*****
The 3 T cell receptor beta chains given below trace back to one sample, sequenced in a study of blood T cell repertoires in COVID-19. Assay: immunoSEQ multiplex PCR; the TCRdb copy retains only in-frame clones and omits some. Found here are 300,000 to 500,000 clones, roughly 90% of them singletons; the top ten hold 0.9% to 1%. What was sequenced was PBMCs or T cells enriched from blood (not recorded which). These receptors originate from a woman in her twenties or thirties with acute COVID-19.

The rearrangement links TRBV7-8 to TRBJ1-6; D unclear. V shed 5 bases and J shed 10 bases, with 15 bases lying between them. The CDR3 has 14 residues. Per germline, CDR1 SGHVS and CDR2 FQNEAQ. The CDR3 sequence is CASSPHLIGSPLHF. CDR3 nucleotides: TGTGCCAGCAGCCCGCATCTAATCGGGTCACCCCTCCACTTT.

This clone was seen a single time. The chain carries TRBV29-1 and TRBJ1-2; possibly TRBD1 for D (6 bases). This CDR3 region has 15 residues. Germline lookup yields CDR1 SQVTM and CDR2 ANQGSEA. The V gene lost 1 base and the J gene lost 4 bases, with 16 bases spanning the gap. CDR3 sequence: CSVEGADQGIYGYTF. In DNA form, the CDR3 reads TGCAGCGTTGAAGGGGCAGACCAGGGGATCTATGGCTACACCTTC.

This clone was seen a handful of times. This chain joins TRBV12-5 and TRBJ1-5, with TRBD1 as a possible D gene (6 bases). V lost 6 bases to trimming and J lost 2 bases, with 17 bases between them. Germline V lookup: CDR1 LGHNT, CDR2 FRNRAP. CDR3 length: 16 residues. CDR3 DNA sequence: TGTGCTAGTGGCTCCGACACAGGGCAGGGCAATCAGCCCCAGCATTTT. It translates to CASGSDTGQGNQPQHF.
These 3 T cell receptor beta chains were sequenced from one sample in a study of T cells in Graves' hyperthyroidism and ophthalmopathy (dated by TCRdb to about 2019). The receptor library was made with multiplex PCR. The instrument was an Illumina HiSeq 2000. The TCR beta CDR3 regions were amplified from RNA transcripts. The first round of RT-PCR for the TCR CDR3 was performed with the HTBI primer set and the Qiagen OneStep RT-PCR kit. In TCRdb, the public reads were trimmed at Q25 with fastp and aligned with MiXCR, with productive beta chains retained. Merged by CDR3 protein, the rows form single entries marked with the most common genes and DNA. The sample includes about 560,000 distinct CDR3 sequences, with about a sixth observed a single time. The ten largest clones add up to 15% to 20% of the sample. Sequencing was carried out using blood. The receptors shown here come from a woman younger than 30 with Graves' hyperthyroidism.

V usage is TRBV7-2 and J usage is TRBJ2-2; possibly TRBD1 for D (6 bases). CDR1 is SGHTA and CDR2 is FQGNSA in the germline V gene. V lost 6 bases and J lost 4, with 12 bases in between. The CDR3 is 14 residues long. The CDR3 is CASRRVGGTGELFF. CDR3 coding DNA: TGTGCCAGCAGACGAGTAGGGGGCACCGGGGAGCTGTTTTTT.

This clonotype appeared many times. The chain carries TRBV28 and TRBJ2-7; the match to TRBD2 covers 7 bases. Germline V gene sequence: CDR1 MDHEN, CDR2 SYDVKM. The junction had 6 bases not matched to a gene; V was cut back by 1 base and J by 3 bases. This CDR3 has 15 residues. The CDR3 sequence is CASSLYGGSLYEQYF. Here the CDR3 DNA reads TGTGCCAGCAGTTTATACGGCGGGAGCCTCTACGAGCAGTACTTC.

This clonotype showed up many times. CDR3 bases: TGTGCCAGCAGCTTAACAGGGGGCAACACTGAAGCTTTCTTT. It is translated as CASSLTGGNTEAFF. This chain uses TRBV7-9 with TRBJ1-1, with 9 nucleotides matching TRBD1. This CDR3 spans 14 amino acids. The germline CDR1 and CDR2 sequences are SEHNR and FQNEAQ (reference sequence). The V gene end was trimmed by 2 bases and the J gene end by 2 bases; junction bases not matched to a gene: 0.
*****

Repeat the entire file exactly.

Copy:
The 3 T cell receptor beta chains given below trace back to one sample, sequenced in a study of blood T cell repertoires in COVID-19. Assay: immunoSEQ multiplex PCR; the TCRdb copy retains only in-frame clones and omits some. Found here are 300,000 to 500,000 clones, roughly 90% of them singletons; the top ten hold 0.9% to 1%. What was sequenced was PBMCs or T cells enriched from blood (not recorded which). These receptors originate from a woman in her twenties or thirties with acute COVID-19.

The rearrangement links TRBV7-8 to TRBJ1-6; D unclear. V shed 5 bases and J shed 10 bases, with 15 bases lying between them. The CDR3 has 14 residues. Per germline, CDR1 SGHVS and CDR2 FQNEAQ. The CDR3 sequence is CASSPHLIGSPLHF. CDR3 nucleotides: TGTGCCAGCAGCCCGCATCTAATCGGGTCACCCCTCCACTTT.

This clone was seen a single time. The chain carries TRBV29-1 and TRBJ1-2; possibly TRBD1 for D (6 bases). This CDR3 region has 15 residues. Germline lookup yields CDR1 SQVTM and CDR2 ANQGSEA. The V gene lost 1 base and the J gene lost 4 bases, with 16 bases spanning the gap. CDR3 sequence: CSVEGADQGIYGYTF. In DNA form, the CDR3 reads TGCAGCGTTGAAGGGGCAGACCAGGGGATCTATGGCTACACCTTC.

This clone was seen a handful of times. This chain joins TRBV12-5 and TRBJ1-5, with TRBD1 as a possible D gene (6 bases). V lost 6 bases to trimming and J lost 2 bases, with 17 bases between them. Germline V lookup: CDR1 LGHNT, CDR2 FRNRAP. CDR3 length: 16 residues. CDR3 DNA sequence: TGTGCTAGTGGCTCCGACACAGGGCAGGGCAATCAGCCCCAGCATTTT. It translates to CASGSDTGQGNQPQHF.
These 3 T cell receptor beta chains were sequenced from one sample in a study of T cells in Graves' hyperthyroidism and ophthalmopathy (dated by TCRdb to about 2019). The receptor library was made with multiplex PCR. The instrument was an Illumina HiSeq 2000. The TCR beta CDR3 regions were amplified from RNA transcripts. The first round of RT-PCR for the TCR CDR3 was performed with the HTBI primer set and the Qiagen OneStep RT-PCR kit. In TCRdb, the public reads were trimmed at Q25 with fastp and aligned with MiXCR, with productive beta chains retained. Merged by CDR3 protein, the rows form single entries marked with the most common genes and DNA. The sample includes about 560,000 distinct CDR3 sequences, with about a sixth observed a single time. The ten largest clones add up to 15% to 20% of the sample. Sequencing was carried out using blood. The receptors shown here come from a woman younger than 30 with Graves' hyperthyroidism.

V usage is TRBV7-2 and J usage is TRBJ2-2; possibly TRBD1 for D (6 bases). CDR1 is SGHTA and CDR2 is FQGNSA in the germline V gene. V lost 6 bases and J lost 4, with 12 bases in between. The CDR3 is 14 residues long. The CDR3 is CASRRVGGTGELFF. CDR3 coding DNA: TGTGCCAGCAGACGAGTAGGGGGCACCGGGGAGCTGTTTTTT.

This clonotype appeared many times. The chain carries TRBV28 and TRBJ2-7; the match to TRBD2 covers 7 bases. Germline V gene sequence: CDR1 MDHEN, CDR2 SYDVKM. The junction had 6 bases not matched to a gene; V was cut back by 1 base and J by 3 bases. This CDR3 has 15 residues. The CDR3 sequence is CASSLYGGSLYEQYF. Here the CDR3 DNA reads TGTGCCAGCAGTTTATACGGCGGGAGCCTCTACGAGCAGTACTTC.

This clonotype showed up many times. CDR3 bases: TGTGCCAGCAGCTTAACAGGGGGCAACACTGAAGCTTTCTTT. It is translated as CASSLTGGNTEAFF. This chain uses TRBV7-9 with TRBJ1-1, with 9 nucleotides matching TRBD1. This CDR3 spans 14 amino acids. The germline CDR1 and CDR2 sequences are SEHNR and FQNEAQ (reference sequence). The V gene end was trimmed by 2 bases and the J gene end by 2 bases; junction bases not matched to a gene: 0.